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  • Fracture is defined as a break in the continuity of a bone.
  • Children are not little adults. Paediatric bones are more elastic than adults. Their bones deform for a slightly longer time before they break. The injury patterns vary, in contrast to adults, and within the different paediatric subset, depending on skeletal age.
  • Partial injuries are unique to children – called Greenstick fractures. These are incomplete fracture patterns. These fractures do not traverse the entire cortical thickness as the unbroken part undergoes just a plastic deformation.

The radiograph below shows a plastic deformation following a Greenstick fracture of the radius (arrowed)

  • Pure plastic deformation of bones are also common in children. Plasticity is permanent deformation of the bone without a fracture or that which occurs prior to a definite discontinuity / fracture. With surgical correction of fractures, the bone ends may be opposed but the limb deformity may persist due to plastic deformation of the pre-pubertal bone.
  • Fracture healing follows a similar pattern but is much faster than adults as the dynamics of blood supply are better.  Attempts to re-align the fractures (manipulations) are easier within two weeks from injury as the fractures would begin to malunite in the deformed position after that period.
  • The fundamental difference in the anatomy of growing bones to adult bones is the presence and injuries around the growth plates or physis (plural - physes). In addition, they have a thicker outer vascular sleeve - the periosteum - which plays a dominant role in fracture healing in children. Physeal fractures can result in growth abnormality if not managed appropriately - there is a low threshold for surgical intervention.
  • All fractures in children should raise the possibility of Non-Accidental Injury (NAI). 
  • Please see further information about common fractures and fractures and NAI.

Common fracture terminologies:

  • diaphyseal (shaft).
  • metaphyseal (between physis and shaft).
  • physeal injury.
  • epiphyseal or articular injury (close to the joint).

Usually fractures are described using two plane x-rays (anteroposterior and lateral).

The configuration of the fracture pattern (angle formed by the imaginary lines along the fracture ends of two bones) is also described as:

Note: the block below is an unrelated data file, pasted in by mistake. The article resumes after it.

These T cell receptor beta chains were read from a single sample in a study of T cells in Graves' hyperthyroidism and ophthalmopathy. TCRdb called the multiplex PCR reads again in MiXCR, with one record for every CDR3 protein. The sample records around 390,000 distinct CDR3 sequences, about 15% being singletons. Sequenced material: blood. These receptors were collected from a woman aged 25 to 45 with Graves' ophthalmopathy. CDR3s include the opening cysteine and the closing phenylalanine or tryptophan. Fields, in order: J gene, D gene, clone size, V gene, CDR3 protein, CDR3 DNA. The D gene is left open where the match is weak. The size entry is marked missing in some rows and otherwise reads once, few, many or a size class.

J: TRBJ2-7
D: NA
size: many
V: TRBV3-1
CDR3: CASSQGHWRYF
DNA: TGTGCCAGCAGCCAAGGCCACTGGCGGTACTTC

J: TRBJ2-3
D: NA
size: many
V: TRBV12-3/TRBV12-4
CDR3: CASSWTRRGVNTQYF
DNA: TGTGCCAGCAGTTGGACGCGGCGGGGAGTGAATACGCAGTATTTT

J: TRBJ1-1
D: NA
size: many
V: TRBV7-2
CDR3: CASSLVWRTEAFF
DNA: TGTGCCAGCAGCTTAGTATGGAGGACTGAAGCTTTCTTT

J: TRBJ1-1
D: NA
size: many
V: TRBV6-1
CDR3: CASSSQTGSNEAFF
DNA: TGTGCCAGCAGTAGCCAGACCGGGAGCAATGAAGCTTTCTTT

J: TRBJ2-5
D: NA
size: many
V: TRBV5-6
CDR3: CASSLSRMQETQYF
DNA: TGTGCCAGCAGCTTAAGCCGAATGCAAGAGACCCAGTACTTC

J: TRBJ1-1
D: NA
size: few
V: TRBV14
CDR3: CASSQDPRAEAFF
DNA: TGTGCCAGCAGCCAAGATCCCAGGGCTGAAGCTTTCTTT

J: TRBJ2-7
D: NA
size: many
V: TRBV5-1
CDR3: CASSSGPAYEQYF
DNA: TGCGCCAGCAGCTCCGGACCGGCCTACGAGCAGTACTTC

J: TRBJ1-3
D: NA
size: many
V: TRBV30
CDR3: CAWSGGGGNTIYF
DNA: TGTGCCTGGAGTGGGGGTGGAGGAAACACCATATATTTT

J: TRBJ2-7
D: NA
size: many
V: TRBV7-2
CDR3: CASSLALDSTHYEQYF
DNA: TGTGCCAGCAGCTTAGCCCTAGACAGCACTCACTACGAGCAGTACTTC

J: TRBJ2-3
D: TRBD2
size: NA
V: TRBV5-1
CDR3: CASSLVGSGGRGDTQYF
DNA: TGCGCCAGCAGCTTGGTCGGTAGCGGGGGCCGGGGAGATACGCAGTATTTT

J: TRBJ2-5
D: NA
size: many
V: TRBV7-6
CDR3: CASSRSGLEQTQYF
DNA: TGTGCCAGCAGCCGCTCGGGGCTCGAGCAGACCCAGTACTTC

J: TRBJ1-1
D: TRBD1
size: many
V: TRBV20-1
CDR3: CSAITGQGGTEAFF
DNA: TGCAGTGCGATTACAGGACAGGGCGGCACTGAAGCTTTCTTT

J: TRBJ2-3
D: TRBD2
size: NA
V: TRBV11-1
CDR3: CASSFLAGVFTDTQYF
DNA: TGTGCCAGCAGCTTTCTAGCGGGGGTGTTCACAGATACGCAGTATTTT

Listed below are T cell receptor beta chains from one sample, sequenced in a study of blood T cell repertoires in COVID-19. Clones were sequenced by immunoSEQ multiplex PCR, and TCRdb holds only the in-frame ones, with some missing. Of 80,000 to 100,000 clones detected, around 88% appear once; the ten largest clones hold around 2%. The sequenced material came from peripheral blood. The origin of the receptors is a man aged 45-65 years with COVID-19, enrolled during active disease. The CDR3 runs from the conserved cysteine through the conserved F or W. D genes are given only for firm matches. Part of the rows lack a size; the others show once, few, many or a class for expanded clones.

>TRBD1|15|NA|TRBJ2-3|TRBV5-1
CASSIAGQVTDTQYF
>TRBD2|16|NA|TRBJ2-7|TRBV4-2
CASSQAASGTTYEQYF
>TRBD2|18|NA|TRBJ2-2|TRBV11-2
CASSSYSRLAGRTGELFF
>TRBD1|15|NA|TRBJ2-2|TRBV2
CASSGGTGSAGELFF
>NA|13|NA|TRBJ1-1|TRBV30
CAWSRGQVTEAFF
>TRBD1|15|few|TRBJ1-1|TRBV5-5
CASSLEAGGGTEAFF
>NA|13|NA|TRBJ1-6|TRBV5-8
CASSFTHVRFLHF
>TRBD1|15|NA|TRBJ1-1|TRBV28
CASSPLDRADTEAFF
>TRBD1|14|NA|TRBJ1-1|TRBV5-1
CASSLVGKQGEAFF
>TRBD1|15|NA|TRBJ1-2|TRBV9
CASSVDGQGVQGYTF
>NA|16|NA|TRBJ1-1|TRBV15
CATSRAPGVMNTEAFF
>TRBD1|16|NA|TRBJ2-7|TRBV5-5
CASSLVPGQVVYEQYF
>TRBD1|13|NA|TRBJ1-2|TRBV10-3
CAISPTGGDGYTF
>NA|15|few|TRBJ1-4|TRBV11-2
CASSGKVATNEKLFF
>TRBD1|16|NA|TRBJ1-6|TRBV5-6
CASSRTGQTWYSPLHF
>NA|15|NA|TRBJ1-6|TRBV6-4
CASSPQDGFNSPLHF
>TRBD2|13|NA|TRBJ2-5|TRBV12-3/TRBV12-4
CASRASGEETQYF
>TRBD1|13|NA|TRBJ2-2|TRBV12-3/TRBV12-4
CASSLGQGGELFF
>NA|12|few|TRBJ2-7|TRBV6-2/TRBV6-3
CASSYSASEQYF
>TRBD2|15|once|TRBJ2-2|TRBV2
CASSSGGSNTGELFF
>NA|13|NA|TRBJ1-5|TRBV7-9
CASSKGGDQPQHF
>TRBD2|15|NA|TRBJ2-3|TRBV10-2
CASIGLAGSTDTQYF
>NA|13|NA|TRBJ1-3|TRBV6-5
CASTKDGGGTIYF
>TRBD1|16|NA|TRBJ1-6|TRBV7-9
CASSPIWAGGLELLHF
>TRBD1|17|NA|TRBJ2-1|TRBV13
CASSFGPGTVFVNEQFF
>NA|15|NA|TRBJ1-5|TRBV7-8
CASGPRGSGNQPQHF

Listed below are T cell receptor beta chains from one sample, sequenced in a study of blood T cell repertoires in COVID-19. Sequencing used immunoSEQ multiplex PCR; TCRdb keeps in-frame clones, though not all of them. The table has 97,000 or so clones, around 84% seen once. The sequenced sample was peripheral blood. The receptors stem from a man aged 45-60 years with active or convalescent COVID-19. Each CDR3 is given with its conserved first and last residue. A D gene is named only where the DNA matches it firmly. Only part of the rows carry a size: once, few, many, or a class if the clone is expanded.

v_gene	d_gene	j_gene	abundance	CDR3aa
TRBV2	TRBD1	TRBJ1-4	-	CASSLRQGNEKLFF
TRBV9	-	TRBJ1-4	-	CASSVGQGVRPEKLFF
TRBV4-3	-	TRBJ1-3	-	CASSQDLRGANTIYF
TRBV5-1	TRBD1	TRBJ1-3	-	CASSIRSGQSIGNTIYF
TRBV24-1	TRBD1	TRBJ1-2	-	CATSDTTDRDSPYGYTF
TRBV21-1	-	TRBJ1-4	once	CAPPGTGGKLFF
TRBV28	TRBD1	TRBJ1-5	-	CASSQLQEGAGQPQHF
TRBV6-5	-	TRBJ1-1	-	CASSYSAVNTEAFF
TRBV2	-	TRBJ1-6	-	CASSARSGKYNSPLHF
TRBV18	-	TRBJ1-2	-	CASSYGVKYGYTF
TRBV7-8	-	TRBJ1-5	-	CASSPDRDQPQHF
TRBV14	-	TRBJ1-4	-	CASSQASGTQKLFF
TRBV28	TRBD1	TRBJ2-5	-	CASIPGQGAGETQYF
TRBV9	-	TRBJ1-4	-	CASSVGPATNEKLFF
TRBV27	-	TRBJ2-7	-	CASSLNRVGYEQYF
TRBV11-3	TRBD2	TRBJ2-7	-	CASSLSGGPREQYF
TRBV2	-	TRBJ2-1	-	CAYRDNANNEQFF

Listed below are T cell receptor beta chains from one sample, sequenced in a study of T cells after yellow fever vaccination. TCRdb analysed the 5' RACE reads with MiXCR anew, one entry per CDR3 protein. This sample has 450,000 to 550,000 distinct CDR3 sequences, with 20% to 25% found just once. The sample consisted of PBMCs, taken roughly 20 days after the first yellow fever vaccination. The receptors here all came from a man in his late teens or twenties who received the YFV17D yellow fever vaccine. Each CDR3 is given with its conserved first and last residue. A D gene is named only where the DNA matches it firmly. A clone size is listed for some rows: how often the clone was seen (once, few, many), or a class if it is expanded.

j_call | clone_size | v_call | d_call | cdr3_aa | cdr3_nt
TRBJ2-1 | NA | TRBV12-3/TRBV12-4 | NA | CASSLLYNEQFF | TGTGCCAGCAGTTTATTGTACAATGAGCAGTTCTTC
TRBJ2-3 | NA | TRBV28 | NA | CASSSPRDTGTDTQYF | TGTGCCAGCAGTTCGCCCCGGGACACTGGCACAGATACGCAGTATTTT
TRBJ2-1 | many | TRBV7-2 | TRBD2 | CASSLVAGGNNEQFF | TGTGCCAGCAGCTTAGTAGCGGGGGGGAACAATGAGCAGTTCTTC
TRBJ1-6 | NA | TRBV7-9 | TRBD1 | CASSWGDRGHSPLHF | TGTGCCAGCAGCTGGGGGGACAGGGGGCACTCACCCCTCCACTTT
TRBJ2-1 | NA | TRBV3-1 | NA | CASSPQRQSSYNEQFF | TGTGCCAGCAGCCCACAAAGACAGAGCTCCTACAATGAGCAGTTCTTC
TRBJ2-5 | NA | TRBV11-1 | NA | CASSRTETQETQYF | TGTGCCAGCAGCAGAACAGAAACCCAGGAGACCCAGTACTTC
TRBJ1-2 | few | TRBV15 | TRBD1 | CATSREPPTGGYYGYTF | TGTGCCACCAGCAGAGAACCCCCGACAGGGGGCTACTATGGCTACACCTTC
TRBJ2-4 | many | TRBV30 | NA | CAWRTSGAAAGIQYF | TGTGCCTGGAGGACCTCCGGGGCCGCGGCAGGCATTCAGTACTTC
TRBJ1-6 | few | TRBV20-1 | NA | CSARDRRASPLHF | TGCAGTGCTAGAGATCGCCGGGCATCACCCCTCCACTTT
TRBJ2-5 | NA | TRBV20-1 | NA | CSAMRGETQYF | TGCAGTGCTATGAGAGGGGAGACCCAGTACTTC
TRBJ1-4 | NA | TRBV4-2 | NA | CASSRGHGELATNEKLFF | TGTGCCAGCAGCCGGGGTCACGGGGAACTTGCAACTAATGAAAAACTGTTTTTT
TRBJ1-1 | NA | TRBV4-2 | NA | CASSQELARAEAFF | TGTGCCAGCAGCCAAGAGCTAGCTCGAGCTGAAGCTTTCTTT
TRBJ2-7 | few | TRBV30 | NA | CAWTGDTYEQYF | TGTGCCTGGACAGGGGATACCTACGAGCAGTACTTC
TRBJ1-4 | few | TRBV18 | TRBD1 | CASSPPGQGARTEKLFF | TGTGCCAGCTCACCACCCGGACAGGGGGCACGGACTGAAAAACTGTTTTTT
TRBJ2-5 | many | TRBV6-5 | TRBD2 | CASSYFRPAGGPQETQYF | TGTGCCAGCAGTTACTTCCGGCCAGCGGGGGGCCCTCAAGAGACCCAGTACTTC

• transverse (angulation < 30°).
  • oblique (angulation > 30°).
  • spiral pattern.
  • multi-fragmentary (also called comminuted) fractures.

Bones tend to give way before ligaments in pre-pubertal children, i.e., apophyseal injuries (piece of bone where the ligament is attached) are seen more in children and rarely in young adults. Paediatric bones remodel well after injuries; most diaphyseal (mid-shaft) fracture displacements (whether the bone ends are opposed [undisplaced] or otherwise [displaced]) and angulations (angles subtended by their long axes) are often managed non-operatively compared to adults i.e., the older the age, the lower the threshold to intervene to correct deformities by surgery. Children with fractures often have less deformity with time over several years - to near anatomical and full functional levels. The closer they are to skeletal maturity, the less is the remodelling potential.

In contrast, injuries of and around the growth plate (physis) are managed with lower threshold for surgical manipulation (mobilising the fracture ends under general anaesthetic) and reduction (opposing the fracture ends).  If there is a significant injury to a segment of physis, that segment stops growing, termed as growth arrest. The rest of the physis has a normal growth pattern resulting in a deformity. Growth arrest can be complete or partial. Complete growth arrest results in leg length discrepancy. Partial arrests can result in angular deformity or joint incongruity. Therefore surgically stopping the ‘normal’ growth of normal physis, at accurately calculated times, prevents say, an angular or a shortening deformity. There are skeletal predictive growth charts and tables available to predict the growth pattern and time the surgery.

Avulsion fractures: Tendons and ligaments are firmly attached to the thick outer layer of the bones called periosteum. Hence injuries involving resisted contraction with forces opposite to the direction of the pull of the muscle results in avulsion of the attached bony fragments. In adults, such mechanics would normally result in intra-substance injuries of tendons, ligaments and muscle tears.

The radiograph below shows an anterior cruciate ligament avulsion injury: The pre-operative sagittal CT image showing the physis and the avulsion injury - arrowed - that required internal fixation in an adolescent. Without surgery, malunion of the displaced epiphyseal fragment would have resulted in a non-functional ligament, restricting the patient’s knee stability and mobility.

Stability of fractures is based on the site and the amount of apposition of the fractured bone ends. If the contact is <50% of the two surfaces in two planes (AP and lateral views), displaced physeal injuries and intra-articular fractures are considered unstable. The ability of a fracture to move after manipulation and reduction and cast application dictates the need for stabilisation.